Edd's Reviews > The Arabian Nights: Tales from a Thousand and One Nights

The Arabian Nights by Anonymous
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Mar 18, 12

Read in February, 2012

The original work revolves around a king who has a tendency of marrying a woman one evening, beheading her in the morning, and remarrying another one that same day. His latest bride, however, managed to delay her beheading by recounting a tale on the first night. She would leave the king thirsting for more, and for every night she told a story, she escaped beheading. Some of the most recognized tales she tells are the stories of Ala ad-din(Aladdin) and his lamp, as well as Ali Baba and the forty bandits.

Many of the stories, to the best of my knowledge, have been translated rather well from its original tongue. Very few, if any, of the stories have been altered or edited to please the easily offended, which I greatly appreciated. Most of the stories involved great feats, cunning wit, and, mystic incantations. Written at a time when Europe was in disarray, the Islamic world thrived in the areas of literature. The stories also serve to exhibit the morals and codes of Arabia in the middle ages, such as respect and faith. No question that this collection of stories rivals Chaucer's Canterbury Tales or Cervantes' Don Quixote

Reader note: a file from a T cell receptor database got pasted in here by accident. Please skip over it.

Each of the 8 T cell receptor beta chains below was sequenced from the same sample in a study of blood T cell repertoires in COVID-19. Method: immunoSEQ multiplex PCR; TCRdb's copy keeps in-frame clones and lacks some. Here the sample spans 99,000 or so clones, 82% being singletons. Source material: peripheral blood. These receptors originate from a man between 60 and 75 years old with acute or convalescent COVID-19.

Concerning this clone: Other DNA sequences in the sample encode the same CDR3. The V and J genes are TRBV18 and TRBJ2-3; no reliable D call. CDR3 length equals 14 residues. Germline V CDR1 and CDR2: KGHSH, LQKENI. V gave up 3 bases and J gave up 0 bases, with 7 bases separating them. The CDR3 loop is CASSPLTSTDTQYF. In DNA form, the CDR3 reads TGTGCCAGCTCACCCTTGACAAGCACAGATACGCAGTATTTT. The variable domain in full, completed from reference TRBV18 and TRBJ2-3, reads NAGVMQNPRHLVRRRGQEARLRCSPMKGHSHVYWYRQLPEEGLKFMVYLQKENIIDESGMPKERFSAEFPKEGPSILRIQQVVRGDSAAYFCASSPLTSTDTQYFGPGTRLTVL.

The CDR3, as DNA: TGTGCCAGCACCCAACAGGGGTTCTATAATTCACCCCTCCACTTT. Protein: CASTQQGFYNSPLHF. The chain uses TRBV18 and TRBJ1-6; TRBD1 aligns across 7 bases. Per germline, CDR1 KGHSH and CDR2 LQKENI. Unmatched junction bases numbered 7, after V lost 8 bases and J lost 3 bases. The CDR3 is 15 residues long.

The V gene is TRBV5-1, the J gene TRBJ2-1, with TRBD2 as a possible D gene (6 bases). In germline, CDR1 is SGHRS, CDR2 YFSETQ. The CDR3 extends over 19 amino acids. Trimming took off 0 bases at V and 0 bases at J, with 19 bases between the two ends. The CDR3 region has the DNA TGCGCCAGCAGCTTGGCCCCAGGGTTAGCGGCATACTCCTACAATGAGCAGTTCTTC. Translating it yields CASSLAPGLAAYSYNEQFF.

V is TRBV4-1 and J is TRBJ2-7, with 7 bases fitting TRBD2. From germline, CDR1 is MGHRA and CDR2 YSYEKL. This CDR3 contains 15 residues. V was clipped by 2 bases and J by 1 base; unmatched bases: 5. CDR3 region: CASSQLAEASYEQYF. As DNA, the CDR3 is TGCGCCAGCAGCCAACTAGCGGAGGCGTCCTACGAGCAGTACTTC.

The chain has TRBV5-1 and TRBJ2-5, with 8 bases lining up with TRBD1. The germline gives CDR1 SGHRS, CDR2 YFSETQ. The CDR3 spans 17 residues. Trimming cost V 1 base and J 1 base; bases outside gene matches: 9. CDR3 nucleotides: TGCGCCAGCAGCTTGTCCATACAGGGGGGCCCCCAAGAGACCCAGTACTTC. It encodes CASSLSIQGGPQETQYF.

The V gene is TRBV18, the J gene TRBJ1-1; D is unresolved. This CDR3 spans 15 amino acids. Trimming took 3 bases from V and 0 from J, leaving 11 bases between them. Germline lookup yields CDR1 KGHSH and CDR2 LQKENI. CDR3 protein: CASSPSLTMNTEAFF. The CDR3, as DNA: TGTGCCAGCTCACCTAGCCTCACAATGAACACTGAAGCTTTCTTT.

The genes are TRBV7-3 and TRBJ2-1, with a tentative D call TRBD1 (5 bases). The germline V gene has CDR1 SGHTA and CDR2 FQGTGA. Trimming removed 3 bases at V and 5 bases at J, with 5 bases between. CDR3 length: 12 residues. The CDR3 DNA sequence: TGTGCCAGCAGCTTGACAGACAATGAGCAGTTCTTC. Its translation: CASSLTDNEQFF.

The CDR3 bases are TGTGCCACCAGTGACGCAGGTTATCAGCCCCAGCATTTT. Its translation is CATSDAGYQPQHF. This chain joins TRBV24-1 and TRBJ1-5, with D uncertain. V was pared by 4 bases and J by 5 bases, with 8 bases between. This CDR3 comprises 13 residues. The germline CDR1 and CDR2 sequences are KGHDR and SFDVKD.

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message 1: by Kelly (new)

Kelly I've never read these stories--will have to check them out.


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